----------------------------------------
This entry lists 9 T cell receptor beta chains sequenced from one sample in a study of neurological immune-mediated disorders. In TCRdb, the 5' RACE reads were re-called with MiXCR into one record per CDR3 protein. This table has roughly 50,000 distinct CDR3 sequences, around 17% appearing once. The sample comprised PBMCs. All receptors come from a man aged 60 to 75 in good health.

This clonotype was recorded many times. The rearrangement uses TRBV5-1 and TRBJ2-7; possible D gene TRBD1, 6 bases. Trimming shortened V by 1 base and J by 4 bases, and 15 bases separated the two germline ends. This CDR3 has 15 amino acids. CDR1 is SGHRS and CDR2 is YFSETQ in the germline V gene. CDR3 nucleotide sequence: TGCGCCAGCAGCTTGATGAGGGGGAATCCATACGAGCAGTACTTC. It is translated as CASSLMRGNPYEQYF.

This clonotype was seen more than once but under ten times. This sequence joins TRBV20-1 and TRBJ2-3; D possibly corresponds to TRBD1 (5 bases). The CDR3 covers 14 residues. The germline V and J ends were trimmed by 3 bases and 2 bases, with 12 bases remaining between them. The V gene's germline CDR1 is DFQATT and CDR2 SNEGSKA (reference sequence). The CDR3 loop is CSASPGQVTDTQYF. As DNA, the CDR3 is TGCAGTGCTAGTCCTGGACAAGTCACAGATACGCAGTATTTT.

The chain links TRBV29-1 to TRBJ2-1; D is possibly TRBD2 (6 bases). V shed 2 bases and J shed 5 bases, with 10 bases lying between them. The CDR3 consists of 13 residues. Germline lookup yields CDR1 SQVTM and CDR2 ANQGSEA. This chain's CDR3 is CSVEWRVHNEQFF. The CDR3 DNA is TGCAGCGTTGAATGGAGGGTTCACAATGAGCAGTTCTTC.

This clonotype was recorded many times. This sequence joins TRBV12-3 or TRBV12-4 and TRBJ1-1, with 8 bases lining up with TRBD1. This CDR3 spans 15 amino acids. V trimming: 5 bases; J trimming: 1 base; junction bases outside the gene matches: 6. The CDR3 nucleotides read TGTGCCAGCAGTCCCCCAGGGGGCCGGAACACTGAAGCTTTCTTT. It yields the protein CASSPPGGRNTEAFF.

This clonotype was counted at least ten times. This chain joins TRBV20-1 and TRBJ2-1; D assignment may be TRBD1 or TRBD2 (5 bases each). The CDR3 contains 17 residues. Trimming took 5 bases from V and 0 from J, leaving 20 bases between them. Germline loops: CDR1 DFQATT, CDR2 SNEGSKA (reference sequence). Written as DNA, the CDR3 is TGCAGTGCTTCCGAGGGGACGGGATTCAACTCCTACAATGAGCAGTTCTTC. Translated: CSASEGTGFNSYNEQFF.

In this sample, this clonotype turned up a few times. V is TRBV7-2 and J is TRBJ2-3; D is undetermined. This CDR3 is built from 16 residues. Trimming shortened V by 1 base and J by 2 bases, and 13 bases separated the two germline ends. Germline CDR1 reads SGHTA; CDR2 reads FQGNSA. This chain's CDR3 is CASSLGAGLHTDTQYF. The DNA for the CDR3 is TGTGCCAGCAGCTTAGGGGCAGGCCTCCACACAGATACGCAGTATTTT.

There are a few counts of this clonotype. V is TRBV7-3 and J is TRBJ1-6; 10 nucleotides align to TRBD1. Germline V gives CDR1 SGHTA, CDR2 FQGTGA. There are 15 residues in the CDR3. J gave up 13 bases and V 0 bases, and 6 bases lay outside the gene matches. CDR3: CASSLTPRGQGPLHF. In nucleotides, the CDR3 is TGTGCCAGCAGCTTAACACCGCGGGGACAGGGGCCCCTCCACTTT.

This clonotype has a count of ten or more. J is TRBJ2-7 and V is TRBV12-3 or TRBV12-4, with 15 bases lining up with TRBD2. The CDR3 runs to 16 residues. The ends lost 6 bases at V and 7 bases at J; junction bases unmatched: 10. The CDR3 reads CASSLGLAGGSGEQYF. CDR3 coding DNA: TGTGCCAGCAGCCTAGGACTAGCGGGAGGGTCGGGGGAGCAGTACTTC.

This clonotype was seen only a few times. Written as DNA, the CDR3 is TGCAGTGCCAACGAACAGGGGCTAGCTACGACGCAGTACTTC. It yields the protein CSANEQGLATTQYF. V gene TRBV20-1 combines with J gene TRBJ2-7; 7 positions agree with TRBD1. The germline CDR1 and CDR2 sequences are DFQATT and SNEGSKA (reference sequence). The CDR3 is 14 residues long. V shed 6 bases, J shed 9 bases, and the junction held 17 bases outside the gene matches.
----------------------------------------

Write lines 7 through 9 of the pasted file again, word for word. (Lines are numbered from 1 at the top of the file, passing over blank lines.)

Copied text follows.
In this sample, this clonotype turned up a few times. V is TRBV7-2 and J is TRBJ2-3; D is undetermined. This CDR3 is built from 16 residues. Trimming shortened V by 1 base and J by 2 bases, and 13 bases separated the two germline ends. Germline CDR1 reads SGHTA; CDR2 reads FQGNSA. This chain's CDR3 is CASSLGAGLHTDTQYF. The DNA for the CDR3 is TGTGCCAGCAGCTTAGGGGCAGGCCTCCACACAGATACGCAGTATTTT.

There are a few counts of this clonotype. V is TRBV7-3 and J is TRBJ1-6; 10 nucleotides align to TRBD1. Germline V gives CDR1 SGHTA, CDR2 FQGTGA. There are 15 residues in the CDR3. J gave up 13 bases and V 0 bases, and 6 bases lay outside the gene matches. CDR3: CASSLTPRGQGPLHF. In nucleotides, the CDR3 is TGTGCCAGCAGCTTAACACCGCGGGGACAGGGGCCCCTCCACTTT.

This clonotype has a count of ten or more. J is TRBJ2-7 and V is TRBV12-3 or TRBV12-4, with 15 bases lining up with TRBD2. The CDR3 runs to 16 residues. The ends lost 6 bases at V and 7 bases at J; junction bases unmatched: 10. The CDR3 reads CASSLGLAGGSGEQYF. CDR3 coding DNA: TGTGCCAGCAGCCTAGGACTAGCGGGAGGGTCGGGGGAGCAGTACTTC.